Today, erudite Professor Maurice Mmaduakolam Iwu will celebrate his 69th birthday. For a man who has seen the good, bad and ugly side of life, this birthday is unique for a number of good reasons.
Iwu is a colossus that needs no introduction. But for those who may have developed a deliberate amnesia, let me offer a free service.
Iwu the President of Bioresources Development Group (BDG), an independent biosciences research and development organisation that cultivates, processes and produces medicines and cosmetics from natural products has done a lot for humanity . Currently a member of the Board of Directors of Neimeth International Pharmaceuticals Plc. Iwu has shown what is missing in many public servants . He is a Professor of Pharmacognosy.
He is a former Chairman of the Independent National Electoral Commission/Chief Electoral Officer of Nigeria (2005 – 2010). Unknown to some who tar-brush and ignorantly rant about the outcome of the 2007 , Professor Iwu initiated far-reaching reforms in Nigeria’s electoral process. The institute that the commission has today was put together by him . In key universities like UNN , ABU he built electoral institute to help nurture minds on election.
Coming home to election conduct , he conducted the first successful election for the transition from one democratically elected government to another in Nigeria, introduced the electronic voter registration regime and pioneered the use of Permanent Voters’ Card (PVC), its authentication by Card Reader and the Electronic Transmission of Election Results through a dedicated close-loop communication system.
During his tenure as INEC Chairman, he engaged the use of NYSC personnel, civil servants and trade unions as ad-hoc staff during elections. He established The Electoral Institute for the professionalisation of the Election Management Staff and for formalised system of voters’ education.
Should I tantalise you more. Outside the confines of election , in 2014, the unthinkable happened in Nigeria. Ebola struck like a thief in the night. While the Federal and Lagos State Government tried to navigate, a saviour came- Professor Iwu.
He served as a member of the Treatment Research Group (TRG) on Ebola virus disease established by the Federal Ministry of Health. In 2014 -2015 during the Ebola crisis he reactivated his 1999 monumental work on the anti-Ebola properties of a bioactive molecule from the bitter kola (Garcinia kola).
The then governor of Lagos State, Babatunde Fashola eulogised Iwu’s breath-taking contributions he offered when Ebola struck.
As Professor Iwu celebrates, we must not forget his immeasurable contributions to the growth of alternative medicine in Nigeria. Iwu has never been found wanting. At different fora, he has offered his services to Nigeria and the world.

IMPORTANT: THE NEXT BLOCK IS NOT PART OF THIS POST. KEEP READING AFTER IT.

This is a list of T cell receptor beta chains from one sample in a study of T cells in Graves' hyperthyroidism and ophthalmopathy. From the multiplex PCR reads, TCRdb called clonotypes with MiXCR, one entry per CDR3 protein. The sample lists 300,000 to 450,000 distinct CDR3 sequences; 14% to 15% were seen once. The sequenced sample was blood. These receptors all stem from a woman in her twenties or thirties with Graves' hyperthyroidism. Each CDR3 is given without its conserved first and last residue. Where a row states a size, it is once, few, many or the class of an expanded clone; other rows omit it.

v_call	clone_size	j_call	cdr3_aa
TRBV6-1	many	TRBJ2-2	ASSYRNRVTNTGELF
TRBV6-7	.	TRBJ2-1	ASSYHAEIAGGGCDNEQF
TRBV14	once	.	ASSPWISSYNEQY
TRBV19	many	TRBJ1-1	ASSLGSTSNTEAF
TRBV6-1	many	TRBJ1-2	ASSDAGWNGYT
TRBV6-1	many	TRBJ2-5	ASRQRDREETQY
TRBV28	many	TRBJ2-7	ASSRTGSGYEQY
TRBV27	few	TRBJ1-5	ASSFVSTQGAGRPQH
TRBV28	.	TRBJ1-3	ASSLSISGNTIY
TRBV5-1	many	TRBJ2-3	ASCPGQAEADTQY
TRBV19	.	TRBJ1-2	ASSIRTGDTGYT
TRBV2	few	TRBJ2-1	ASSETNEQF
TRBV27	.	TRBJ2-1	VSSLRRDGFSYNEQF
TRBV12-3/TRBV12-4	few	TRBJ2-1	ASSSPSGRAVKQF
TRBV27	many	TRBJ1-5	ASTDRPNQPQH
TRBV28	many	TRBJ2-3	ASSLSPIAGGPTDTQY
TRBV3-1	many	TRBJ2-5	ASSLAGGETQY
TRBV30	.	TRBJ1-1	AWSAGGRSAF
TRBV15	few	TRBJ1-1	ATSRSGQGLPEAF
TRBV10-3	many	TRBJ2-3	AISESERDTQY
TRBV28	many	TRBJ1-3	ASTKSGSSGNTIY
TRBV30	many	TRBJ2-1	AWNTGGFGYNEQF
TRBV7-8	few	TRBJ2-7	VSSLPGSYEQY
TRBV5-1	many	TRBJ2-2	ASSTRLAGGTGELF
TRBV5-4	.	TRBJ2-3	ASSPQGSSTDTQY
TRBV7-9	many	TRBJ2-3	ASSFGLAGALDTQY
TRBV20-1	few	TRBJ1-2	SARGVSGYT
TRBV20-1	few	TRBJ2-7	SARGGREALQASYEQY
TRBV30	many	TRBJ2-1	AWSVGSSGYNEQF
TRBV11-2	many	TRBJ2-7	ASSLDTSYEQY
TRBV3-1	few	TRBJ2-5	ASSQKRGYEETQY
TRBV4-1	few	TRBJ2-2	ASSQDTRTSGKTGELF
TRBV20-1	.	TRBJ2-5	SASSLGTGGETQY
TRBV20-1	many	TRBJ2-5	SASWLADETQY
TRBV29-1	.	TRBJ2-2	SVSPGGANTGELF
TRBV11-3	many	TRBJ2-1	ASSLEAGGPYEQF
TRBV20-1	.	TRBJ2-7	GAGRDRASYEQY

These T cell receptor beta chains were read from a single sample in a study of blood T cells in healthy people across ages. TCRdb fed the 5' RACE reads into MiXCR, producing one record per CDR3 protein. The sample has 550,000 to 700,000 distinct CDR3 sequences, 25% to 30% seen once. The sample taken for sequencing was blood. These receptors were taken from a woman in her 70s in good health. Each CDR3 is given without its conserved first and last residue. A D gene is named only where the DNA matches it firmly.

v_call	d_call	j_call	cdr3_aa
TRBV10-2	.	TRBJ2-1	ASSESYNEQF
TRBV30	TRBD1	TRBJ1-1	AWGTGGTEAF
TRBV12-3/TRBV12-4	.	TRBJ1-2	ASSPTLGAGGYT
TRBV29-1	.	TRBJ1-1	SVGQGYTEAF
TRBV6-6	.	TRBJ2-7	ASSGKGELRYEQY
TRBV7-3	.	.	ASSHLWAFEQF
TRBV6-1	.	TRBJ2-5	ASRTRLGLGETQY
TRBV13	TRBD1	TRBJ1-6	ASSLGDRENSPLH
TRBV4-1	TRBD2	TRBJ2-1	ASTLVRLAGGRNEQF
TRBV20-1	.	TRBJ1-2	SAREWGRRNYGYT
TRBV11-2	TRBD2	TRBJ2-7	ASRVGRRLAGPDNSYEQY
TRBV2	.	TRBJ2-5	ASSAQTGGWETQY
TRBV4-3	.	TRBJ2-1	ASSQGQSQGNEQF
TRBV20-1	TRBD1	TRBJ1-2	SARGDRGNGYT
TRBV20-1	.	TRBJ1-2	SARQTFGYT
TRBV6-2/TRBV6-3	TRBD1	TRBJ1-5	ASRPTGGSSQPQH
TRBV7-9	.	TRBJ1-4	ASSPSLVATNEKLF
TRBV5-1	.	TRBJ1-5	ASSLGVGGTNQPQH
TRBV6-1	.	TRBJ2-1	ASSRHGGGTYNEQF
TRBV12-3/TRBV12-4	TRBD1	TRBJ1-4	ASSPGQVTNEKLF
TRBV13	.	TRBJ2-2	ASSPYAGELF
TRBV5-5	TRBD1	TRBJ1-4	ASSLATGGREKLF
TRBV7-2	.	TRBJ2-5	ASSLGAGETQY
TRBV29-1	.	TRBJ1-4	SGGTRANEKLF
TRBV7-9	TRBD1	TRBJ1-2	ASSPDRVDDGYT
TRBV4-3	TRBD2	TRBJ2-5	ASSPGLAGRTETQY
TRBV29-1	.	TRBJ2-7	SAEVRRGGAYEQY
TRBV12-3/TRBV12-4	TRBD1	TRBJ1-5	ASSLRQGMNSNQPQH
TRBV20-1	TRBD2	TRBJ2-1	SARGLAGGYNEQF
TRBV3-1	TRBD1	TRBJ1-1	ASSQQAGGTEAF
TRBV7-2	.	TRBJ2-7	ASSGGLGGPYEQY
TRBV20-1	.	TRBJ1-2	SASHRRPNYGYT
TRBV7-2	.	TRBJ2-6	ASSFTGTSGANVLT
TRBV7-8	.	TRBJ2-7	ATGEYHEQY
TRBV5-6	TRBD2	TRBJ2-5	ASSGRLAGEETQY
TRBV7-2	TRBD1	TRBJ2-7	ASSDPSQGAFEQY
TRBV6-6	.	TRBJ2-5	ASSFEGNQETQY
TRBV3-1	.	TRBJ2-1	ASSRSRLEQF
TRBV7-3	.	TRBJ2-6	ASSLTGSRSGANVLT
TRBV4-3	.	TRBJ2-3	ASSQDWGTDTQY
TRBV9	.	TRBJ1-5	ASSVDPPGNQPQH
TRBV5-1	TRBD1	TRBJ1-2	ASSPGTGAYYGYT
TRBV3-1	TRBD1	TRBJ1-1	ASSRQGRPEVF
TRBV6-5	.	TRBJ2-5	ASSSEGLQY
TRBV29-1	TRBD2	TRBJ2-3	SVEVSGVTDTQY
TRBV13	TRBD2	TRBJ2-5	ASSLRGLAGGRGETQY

People who don’t understand the dynamics of Nigeria politics, have wrongly vilified a man, whose only interest is to ensure that the country succeeds. The records are there to support this.
Iwu did something which is a lacking commodity among Nigerian elites. He left office in 2010. Unlike many former public officials, Iwu has maintained a stoic silence. Even when pushed to the wall, he has refused to criticise his predecessors in INEC.
But it’s on record that the only existing institutions in INEC were established by Iwu. He inherited a dysfunctional Commission, but revived it in less than five years. Today, Iwu’s blueprints are still unrivaled in INEC.
Hear what eminent Nigerians have said about Iwu. Former Governor of Abia, said Iwu did nothing in 2007 when he supervised the conduct of the general elections.
He said Iwu made history by successfully presiding over an election that broke a jinx of 47 years, by ushering in a new leadership of the tenure of former President Olusegun Obasanjo.
“I think something is very peculiar in every chairman of INEC. In 2007, people protested after the elections. In 2011, people also protested. Even if you bring a pope to conduct elections, people would protest,” Kalu said.
Babangida Aliyu Muazu, former Governor of Niger State, said considering the circumstances under which elections were conducted, Professor Iwu did what was best for the country, adding that in time, Nigerians would begin to appreciate his contributions to the country’s development.
He said: “Many of us allow ourselves to be overwhelmed and we forget to remember where the problem started. I know that every coup that has happened in Nigeria has the hand of civilians in it. Foreign interests have interest in our elections.
“I have never seen where any section of the country sponsored any coup. All the coups of the past did not have the interest of the people at heart. Since 1999, you can see that the military has always put people in office, people they can control. We must change this.
“Even if angels were to come and conduct our elections, as long as we do not have good behaviour, that angel cannot conduct good elections. I have been a great admirer of Iwu. The elections of 2007 were a do-or-die affair. When people take that kind of approach, even umpires could be killed in the process. At that time, we thought it was not a good job. With time, we now know he did a good job.”
What can I say? Happy birthday, sir.
Iga , a social commentator lives in Ida , Kogi State